These endorsements come in addition to early support for the Code from the Association of Art Museum Directors (AAMD) and the American Alliance of Museums (AAM), both of which have recommended it to their members. In a letter to CAA, Susan Taylor, president of AAMD, and Christine Anagnos, its executive director, wrote: “AAMD believes the Code of Best Practices in Fair Use for the Visual Arts is an excellent contribution to the field and a great point of departure for best practices in the fair use of copyrighted materials…. AAMD believes this document has the potential to be a valuable aid to all professionals in the visual arts and will recommend it to our membership.”
CAA welcomes other endorsements, and encourages organizations in the field to recommend the Code to members. CAA representatives are happy to address questions and to make educational presentations. To make arrangements for a presentation, whether by webinar, conference call, or in person, please contact me at email@example.com. The Code and supporting materials are available at www.collegeart.org/fair-use.
The creation of CAA’s Code of Best Practices in Fair Use for the Visual Arts was funded by the Andrew W. Mellon Foundation, with additional support provided by the Samuel H. Kress Foundation.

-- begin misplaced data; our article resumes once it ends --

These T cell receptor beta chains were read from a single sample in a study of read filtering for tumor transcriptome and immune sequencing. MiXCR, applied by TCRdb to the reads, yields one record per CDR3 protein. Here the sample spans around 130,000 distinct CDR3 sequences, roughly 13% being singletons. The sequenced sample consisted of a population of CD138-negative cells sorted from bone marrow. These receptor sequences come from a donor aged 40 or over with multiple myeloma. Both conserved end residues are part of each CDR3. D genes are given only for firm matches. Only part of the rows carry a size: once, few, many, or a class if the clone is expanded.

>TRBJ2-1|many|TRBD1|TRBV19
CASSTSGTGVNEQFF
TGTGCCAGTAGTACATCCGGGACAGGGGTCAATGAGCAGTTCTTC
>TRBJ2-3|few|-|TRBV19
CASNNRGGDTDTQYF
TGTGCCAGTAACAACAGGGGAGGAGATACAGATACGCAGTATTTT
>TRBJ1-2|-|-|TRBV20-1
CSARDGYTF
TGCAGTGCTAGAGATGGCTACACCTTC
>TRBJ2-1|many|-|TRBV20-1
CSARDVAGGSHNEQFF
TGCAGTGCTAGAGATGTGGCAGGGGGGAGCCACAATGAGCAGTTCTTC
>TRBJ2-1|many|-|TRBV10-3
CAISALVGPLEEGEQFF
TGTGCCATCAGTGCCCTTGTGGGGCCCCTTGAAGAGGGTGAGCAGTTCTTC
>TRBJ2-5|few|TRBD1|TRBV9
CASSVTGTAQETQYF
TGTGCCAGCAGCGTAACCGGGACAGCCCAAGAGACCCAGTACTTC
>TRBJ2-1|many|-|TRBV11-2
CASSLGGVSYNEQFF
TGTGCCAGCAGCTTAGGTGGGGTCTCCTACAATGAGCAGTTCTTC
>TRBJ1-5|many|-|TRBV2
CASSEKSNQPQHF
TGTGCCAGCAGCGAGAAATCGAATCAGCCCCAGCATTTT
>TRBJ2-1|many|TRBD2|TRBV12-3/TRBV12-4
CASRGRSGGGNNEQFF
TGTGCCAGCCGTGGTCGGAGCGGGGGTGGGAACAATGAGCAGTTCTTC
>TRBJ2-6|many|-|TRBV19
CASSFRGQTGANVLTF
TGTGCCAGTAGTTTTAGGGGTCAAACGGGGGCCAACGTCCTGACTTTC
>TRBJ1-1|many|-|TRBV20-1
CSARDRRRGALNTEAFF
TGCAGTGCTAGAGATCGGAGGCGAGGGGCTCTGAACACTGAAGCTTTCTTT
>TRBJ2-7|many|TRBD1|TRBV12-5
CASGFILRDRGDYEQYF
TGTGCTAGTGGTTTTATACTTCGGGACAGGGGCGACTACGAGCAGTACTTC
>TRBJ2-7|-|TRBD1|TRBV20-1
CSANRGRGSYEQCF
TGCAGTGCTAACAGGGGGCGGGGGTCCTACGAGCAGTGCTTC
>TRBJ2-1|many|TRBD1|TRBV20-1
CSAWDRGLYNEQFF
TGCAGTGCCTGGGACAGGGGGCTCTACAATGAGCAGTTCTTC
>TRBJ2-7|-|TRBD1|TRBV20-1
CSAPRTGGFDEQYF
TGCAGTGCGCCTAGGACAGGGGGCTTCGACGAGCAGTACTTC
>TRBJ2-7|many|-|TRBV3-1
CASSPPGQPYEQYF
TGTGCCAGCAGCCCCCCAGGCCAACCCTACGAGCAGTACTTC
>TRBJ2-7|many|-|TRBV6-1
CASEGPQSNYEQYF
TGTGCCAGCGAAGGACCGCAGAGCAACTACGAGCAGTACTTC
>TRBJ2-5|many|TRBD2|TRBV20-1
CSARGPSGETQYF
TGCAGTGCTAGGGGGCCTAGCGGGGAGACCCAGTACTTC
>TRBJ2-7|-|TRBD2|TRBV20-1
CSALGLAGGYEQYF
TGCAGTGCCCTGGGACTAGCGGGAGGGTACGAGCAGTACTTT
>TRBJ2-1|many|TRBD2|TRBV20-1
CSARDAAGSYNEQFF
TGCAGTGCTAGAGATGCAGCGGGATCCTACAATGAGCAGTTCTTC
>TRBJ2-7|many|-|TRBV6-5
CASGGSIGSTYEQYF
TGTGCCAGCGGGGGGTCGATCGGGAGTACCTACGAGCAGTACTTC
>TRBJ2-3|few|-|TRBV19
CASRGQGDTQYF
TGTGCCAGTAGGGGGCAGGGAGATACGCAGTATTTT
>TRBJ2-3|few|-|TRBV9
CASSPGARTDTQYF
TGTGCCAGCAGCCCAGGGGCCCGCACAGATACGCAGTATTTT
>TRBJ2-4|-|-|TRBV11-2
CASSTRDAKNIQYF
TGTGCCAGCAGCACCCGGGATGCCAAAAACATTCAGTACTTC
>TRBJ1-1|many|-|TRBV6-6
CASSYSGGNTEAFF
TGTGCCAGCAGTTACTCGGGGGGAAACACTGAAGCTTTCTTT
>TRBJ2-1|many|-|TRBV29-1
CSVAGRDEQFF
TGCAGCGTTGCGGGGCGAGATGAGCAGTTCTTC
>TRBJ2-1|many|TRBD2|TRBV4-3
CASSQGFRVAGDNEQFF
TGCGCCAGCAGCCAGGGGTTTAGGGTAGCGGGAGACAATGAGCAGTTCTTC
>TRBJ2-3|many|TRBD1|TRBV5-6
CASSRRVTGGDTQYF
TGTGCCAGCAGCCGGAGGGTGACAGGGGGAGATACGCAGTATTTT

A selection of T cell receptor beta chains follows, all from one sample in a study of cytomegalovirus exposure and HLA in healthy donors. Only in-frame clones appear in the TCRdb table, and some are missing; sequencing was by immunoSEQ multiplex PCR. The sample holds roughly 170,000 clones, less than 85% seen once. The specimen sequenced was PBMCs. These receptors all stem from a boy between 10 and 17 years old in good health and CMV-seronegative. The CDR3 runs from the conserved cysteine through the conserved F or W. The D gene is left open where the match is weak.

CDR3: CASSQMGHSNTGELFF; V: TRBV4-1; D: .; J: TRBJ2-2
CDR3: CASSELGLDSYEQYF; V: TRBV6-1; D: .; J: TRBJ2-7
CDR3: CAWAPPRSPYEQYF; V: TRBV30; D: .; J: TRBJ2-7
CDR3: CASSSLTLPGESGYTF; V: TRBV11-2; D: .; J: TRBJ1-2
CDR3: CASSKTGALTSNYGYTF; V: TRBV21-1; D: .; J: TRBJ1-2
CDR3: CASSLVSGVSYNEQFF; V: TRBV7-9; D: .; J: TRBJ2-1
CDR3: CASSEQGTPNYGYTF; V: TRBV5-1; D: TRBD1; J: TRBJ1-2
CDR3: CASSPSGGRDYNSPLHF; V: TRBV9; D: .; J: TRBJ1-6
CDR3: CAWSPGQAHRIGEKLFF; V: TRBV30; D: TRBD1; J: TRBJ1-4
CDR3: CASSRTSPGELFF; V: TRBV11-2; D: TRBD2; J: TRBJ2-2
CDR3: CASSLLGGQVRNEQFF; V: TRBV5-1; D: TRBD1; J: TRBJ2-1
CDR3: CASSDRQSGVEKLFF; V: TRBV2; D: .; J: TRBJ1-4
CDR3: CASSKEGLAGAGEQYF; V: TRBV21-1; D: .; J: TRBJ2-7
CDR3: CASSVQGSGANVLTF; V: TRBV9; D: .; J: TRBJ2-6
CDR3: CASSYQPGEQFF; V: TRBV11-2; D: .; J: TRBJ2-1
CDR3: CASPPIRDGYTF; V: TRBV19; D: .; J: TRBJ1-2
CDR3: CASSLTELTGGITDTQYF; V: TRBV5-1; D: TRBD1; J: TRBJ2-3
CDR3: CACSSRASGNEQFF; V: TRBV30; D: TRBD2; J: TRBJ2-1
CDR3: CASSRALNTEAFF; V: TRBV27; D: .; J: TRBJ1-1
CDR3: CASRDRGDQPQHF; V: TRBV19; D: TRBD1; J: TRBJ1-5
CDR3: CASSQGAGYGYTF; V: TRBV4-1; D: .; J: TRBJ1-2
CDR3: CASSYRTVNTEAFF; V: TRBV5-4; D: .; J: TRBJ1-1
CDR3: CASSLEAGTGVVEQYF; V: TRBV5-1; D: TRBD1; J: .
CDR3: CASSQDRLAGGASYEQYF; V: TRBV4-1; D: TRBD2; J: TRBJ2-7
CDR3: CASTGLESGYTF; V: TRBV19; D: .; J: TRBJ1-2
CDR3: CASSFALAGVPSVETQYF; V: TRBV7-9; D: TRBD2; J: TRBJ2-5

The visual arts community is already putting the Code of Best Practices in Fair Use for the Visual Arts to work in Detroit. At a late-April meeting at the Cranbrook Art Museum, speakers showed fair use can enable work in five areas.
After a presentation on the Code by Janet Landay of the College Art Association and myself, a panel of experts explained why fair use matters to them:
Publishing. At Wayne State University Press, explained its director Jane Hoehner, fair use is essential to publishing work on film studies, one of the press’ major lines. Until now, the Society for Cinema and Media Studies code of best practices in fair use has been useful, but this new code opens more opportunities. The press does not depend on fair use for covers of the books, which function more like advertisements and are much harder to justify as a transformative use because of that.
Teaching. Diana Y. Ng, who teaches art history at University of Michigan-Dearborn, was pleased to see that current practice in her department agrees generally with the field’s consensus on using teaching materials. Fairly-used materials are, among other things, limited both to a particular course and to the students, teachers and staff in that course, and images are used at an appropriate resolution for teaching.